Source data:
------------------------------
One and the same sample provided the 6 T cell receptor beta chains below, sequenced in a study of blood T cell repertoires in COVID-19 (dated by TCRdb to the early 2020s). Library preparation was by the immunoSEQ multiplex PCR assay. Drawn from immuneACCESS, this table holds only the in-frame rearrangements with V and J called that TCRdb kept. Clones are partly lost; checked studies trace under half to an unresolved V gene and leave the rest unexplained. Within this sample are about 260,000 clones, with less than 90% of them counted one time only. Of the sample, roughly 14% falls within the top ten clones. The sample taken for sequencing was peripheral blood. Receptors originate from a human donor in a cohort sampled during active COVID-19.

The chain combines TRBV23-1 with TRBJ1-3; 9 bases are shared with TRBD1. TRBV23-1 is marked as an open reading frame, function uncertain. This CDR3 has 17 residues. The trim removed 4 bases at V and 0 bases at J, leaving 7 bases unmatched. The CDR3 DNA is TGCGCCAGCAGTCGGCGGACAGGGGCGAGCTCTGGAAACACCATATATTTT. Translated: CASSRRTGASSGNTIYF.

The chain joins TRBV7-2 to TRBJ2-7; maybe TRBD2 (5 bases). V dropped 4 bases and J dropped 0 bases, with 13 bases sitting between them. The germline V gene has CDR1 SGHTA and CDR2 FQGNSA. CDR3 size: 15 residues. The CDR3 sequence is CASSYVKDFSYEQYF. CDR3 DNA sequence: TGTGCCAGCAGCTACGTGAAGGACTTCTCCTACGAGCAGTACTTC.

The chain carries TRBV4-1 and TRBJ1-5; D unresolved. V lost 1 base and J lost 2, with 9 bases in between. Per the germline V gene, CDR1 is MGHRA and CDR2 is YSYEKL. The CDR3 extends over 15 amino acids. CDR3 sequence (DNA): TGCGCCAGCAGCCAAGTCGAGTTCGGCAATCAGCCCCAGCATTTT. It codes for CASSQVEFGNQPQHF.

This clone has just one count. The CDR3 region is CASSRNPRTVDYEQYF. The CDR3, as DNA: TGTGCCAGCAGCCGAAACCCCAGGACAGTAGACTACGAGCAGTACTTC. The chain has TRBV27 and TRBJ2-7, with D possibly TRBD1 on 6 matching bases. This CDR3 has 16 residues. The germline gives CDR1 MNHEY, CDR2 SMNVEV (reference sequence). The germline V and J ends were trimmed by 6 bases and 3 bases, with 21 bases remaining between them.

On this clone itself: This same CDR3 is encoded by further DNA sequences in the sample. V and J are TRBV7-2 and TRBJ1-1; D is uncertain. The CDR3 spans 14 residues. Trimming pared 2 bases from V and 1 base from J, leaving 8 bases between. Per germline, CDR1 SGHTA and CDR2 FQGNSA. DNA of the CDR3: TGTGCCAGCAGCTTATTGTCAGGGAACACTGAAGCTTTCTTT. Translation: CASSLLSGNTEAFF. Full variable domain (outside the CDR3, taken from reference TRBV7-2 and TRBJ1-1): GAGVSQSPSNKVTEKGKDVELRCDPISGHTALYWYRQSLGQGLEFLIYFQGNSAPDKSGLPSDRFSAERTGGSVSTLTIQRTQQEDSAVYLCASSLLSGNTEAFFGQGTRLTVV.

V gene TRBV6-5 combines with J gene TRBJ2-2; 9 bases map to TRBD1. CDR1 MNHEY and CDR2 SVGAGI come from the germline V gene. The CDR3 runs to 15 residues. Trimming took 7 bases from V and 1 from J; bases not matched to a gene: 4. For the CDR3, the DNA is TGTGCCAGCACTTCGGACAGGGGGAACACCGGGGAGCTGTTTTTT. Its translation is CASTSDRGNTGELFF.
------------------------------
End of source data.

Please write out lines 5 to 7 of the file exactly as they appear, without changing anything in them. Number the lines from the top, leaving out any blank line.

This clone has just one count. The CDR3 region is CASSRNPRTVDYEQYF. The CDR3, as DNA: TGTGCCAGCAGCCGAAACCCCAGGACAGTAGACTACGAGCAGTACTTC. The chain has TRBV27 and TRBJ2-7, with D possibly TRBD1 on 6 matching bases. This CDR3 has 16 residues. The germline gives CDR1 MNHEY, CDR2 SMNVEV (reference sequence). The germline V and J ends were trimmed by 6 bases and 3 bases, with 21 bases remaining between them.

On this clone itself: This same CDR3 is encoded by further DNA sequences in the sample. V and J are TRBV7-2 and TRBJ1-1; D is uncertain. The CDR3 spans 14 residues. Trimming pared 2 bases from V and 1 base from J, leaving 8 bases between. Per germline, CDR1 SGHTA and CDR2 FQGNSA. DNA of the CDR3: TGTGCCAGCAGCTTATTGTCAGGGAACACTGAAGCTTTCTTT. Translation: CASSLLSGNTEAFF. Full variable domain (outside the CDR3, taken from reference TRBV7-2 and TRBJ1-1): GAGVSQSPSNKVTEKGKDVELRCDPISGHTALYWYRQSLGQGLEFLIYFQGNSAPDKSGLPSDRFSAERTGGSVSTLTIQRTQQEDSAVYLCASSLLSGNTEAFFGQGTRLTVV.

V gene TRBV6-5 combines with J gene TRBJ2-2; 9 bases map to TRBD1. CDR1 MNHEY and CDR2 SVGAGI come from the germline V gene. The CDR3 runs to 15 residues. Trimming took 7 bases from V and 1 from J; bases not matched to a gene: 4. For the CDR3, the DNA is TGTGCCAGCACTTCGGACAGGGGGAACACCGGGGAGCTGTTTTTT. Its translation is CASTSDRGNTGELFF.